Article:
Company shareholders’ information: Privacy vs public’s right to information

NEWS ANALYSIS

A potentially precedent-setting ­dispute on the right to access information on the ­shareholding of unlisted companies came before the Supreme Court of Appeal in ­Bloemfontein on Tuesday.

The case involves a drawn-out battle between online financial news service Moneyweb and Nova Property Group, which owns properties originally acquired by Sharemax, an alleged ponzi scheme. Nova and associate companies have denied Moneyweb access to their share registers over a three-year period.

The disclosure process envisaged by the Companies Act should take about three weeks at most. The standard procedure is for interested members of the public simply to fill in a form asking companies for the opportunity to inspect their registers.

After Moneyweb took Nova to the Pretoria high court in 2013 for refusing to disclose, Nova applied for an interlocutory order demanding copies of Moneyweb records relating to the story, claiming it needed these to show the news service was driven by malicious motives.


In his ruling, Judge Neil Tuchten made the potentially devastating finding that the right of access to shareholder information is not ­absolute, and may be curtailed in certain circumstances.

The right is seen as being ­critically important in the fight against ­corruption and is used by investigative journalists, activists and researchers. At stake is the public’s right to information and the freedom of the media to pursue stories in the public interest.

For this reason, amaBhungane, the investigative journalism centre, joined in the appeal court hearing as a friend of the court.

AmaBhungane had helped secure the right to access share registers by making presentations to Parliament when the Companies Act was amended in 2010. Given this background, it was well placed to present evidence and argument on the ­legislature’s intention for the right to access to be unqualified.

Section 26(2) of the Companies Act provides that any person may inspect the shareholder register of any ­company within 14 business days of making the request. The provision is intended among other things to provide a quick and inexpensive way to scrutinise those who benefit financially from the delivery of goods and services to the public.

Journalists can play a crucial role in exposing this information in the public interest. The exercise of the right has been crucial to many ­investigative exposés, revealing ­collusion between the private ­sector and state officials, as well as corrupt ­business practice.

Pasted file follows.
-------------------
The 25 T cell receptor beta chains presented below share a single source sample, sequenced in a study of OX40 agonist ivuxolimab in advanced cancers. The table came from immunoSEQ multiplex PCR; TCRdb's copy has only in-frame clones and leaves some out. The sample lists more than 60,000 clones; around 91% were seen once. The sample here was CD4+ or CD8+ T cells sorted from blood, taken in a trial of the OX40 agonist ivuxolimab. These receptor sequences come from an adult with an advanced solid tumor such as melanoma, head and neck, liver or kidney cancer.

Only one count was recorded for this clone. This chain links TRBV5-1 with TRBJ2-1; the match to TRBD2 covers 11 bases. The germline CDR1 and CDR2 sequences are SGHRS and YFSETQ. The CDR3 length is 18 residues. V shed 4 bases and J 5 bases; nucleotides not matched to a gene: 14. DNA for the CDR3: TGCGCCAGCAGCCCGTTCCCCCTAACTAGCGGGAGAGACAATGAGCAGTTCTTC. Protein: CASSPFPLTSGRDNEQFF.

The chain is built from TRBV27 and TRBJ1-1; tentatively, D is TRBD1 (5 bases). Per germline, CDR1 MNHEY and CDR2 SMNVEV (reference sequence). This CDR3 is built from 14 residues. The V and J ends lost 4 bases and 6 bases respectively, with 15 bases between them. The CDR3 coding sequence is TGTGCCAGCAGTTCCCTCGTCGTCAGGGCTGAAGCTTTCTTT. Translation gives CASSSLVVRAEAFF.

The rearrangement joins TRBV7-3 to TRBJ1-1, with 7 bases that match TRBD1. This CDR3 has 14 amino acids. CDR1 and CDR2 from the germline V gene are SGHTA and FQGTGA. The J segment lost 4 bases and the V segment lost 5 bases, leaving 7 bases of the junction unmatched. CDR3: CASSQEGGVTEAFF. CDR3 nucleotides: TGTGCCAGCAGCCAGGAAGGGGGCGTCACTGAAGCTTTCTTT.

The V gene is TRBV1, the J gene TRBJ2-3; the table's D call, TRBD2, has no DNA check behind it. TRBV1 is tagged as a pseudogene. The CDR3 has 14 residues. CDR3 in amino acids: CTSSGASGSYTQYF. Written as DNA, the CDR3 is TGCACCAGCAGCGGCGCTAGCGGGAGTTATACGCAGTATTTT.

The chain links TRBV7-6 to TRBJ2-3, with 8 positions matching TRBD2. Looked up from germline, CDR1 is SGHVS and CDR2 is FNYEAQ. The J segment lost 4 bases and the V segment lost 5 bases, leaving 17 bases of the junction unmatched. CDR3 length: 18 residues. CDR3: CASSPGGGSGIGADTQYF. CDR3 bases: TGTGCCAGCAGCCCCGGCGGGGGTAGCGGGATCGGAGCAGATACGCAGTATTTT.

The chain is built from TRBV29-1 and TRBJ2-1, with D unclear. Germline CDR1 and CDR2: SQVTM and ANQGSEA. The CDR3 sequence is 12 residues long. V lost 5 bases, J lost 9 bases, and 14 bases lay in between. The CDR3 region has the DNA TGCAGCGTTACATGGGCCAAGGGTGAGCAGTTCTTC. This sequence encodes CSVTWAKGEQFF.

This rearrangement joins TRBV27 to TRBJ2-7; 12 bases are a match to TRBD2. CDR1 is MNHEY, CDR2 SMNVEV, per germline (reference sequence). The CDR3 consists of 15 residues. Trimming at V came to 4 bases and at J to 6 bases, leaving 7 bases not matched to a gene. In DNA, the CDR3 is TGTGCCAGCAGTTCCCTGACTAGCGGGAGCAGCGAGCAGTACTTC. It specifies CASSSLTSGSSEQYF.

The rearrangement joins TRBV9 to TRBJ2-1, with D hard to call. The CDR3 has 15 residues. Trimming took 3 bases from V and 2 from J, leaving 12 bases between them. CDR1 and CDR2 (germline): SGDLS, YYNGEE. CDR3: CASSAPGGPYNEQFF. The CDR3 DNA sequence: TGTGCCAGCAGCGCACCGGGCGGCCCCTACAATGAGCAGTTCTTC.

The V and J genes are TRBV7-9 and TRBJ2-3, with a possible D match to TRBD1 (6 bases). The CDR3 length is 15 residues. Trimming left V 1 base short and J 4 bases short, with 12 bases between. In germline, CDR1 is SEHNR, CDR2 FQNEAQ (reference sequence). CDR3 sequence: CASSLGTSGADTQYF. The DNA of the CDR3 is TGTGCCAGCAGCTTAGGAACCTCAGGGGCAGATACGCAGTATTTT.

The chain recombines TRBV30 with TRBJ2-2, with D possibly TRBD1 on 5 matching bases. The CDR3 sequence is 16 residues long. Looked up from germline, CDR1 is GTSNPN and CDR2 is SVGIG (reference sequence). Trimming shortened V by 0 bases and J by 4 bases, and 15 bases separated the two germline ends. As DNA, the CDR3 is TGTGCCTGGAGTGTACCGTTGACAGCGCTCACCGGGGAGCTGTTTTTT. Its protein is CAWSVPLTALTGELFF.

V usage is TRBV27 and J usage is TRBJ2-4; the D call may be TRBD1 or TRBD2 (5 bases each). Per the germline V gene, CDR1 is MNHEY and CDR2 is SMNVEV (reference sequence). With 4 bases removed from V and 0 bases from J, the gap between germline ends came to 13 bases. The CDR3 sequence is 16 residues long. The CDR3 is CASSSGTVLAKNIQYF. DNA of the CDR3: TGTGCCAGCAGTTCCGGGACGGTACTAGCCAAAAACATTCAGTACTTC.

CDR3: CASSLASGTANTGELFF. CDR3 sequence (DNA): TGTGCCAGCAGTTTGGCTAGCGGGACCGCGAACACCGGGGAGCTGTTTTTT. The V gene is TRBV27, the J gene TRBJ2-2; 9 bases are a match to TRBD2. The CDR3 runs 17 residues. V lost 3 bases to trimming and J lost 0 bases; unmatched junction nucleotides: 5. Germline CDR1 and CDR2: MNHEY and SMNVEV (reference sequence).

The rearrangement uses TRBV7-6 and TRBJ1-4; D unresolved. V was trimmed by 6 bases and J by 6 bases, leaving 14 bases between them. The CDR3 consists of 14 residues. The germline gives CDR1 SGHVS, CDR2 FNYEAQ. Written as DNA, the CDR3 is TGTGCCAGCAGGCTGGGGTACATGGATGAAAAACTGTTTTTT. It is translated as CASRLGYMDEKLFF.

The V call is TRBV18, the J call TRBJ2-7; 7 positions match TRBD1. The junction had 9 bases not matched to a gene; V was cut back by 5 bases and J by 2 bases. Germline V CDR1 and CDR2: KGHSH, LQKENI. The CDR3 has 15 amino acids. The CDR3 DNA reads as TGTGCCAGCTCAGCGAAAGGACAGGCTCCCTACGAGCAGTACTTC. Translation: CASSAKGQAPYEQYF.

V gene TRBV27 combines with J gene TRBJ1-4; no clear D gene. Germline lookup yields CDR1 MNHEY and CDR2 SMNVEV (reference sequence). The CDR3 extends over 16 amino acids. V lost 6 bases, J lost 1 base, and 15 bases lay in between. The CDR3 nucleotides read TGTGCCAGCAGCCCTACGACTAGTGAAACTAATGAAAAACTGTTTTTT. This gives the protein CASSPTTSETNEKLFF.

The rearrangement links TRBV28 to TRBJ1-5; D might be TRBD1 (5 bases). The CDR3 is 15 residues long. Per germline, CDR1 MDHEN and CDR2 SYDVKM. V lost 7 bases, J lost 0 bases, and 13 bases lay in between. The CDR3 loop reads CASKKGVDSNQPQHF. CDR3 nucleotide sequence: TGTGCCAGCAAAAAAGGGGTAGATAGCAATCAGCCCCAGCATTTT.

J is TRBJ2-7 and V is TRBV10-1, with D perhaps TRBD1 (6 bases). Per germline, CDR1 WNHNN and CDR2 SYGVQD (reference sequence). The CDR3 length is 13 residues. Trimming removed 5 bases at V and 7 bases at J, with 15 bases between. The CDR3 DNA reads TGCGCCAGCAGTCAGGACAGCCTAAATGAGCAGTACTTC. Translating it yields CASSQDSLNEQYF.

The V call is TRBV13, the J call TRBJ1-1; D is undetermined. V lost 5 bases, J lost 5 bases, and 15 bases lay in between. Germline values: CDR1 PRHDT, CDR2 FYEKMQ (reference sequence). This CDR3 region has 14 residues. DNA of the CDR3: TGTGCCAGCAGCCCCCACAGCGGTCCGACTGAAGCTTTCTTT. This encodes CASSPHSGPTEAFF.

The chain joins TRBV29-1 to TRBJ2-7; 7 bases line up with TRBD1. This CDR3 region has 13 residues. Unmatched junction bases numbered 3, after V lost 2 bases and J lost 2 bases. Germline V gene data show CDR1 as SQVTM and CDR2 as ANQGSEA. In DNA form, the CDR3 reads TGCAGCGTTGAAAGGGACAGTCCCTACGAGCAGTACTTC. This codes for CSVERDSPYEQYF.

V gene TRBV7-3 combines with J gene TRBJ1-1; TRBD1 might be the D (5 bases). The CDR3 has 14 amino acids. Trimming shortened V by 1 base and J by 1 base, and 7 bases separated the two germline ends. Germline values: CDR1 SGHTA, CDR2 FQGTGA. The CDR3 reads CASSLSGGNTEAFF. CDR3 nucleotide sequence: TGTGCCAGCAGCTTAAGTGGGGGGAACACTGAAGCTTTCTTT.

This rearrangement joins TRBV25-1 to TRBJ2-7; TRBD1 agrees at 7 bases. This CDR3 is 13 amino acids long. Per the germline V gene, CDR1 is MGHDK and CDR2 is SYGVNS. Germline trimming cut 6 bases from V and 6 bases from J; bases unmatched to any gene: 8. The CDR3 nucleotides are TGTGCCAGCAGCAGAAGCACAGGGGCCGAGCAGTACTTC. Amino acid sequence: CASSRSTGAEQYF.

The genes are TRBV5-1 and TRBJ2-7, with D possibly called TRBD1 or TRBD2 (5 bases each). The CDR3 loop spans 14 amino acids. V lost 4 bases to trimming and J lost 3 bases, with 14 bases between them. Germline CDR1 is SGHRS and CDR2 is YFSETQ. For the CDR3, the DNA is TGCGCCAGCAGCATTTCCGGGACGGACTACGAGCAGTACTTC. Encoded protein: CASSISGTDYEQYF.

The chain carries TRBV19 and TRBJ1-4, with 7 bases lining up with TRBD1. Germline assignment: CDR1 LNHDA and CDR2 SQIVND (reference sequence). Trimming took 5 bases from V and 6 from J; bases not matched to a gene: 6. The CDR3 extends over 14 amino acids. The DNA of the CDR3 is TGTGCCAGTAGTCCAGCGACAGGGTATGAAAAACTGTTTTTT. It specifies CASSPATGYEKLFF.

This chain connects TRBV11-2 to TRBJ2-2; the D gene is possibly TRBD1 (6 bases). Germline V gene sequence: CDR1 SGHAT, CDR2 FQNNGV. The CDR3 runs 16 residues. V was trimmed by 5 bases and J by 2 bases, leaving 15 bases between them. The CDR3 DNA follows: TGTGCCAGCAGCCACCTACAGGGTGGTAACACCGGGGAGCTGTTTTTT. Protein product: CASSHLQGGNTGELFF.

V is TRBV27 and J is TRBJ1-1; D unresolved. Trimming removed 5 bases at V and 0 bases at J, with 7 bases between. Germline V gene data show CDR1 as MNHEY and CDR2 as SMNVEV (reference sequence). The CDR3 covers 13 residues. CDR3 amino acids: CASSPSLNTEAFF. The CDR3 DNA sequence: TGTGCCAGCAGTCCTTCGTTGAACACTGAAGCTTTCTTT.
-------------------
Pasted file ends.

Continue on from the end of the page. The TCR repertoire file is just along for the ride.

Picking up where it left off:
In his opening submission, ama­Bhungane’ counsel, Geoff Budlender SC, attacked the idea that the right to privacy – the basis of Nova’s case – allows companies to keep information about their ownership secret.

He argued that journalistic interest, and the corresponding right of the public to receive accurate information, outweighs the privacy right.

Fielding questions from a lively Bench, Budlender argued that the intended purpose of section 26(2) was to provide unfettered access.

Nova’s counsel, Jose Brett SC, pleaded the “absurdity” of regarding access to shareholder information as an unfettered right.

The judges queried this, pointing out that, in contrast to humans, juristic persons have a limited right to privacy and do not have the right to dignity. Brett also argued that the test of reasonableness gives companies the right to refuse access in ­certain circumstances, for example, if the request is made in an effort to harass or intimidate.

The Bench pointed out that it appears that section 26(2) of the Companies Act accords the public stronger rights than the Promotion of Access to Information Act.

Attacking the privacy arguments, Budlender drew the court’s attention to regulations under the Companies Act that allow owners to choose either to list their physical or postal addresses, and pointed out that they contain no requirement that the identity numbers of shareholders should be disclosed.

The information required is limited, and it was hard to see how it violates the right to privacy, he said.

Budlender added that the narrow scope of the legislation provides ­further safeguards against abuse.

Judgment has been reserved.

Karabo Rajuili is amaBhungane’s advocacy co-ordinator and as such was directly involved in the pursuit of the matter

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The M&G Centre for Investigative Journalism (amaBhungane) produced this story. All views are ours. See www.amabhungane.co.za for our stories, activities and funding sources.

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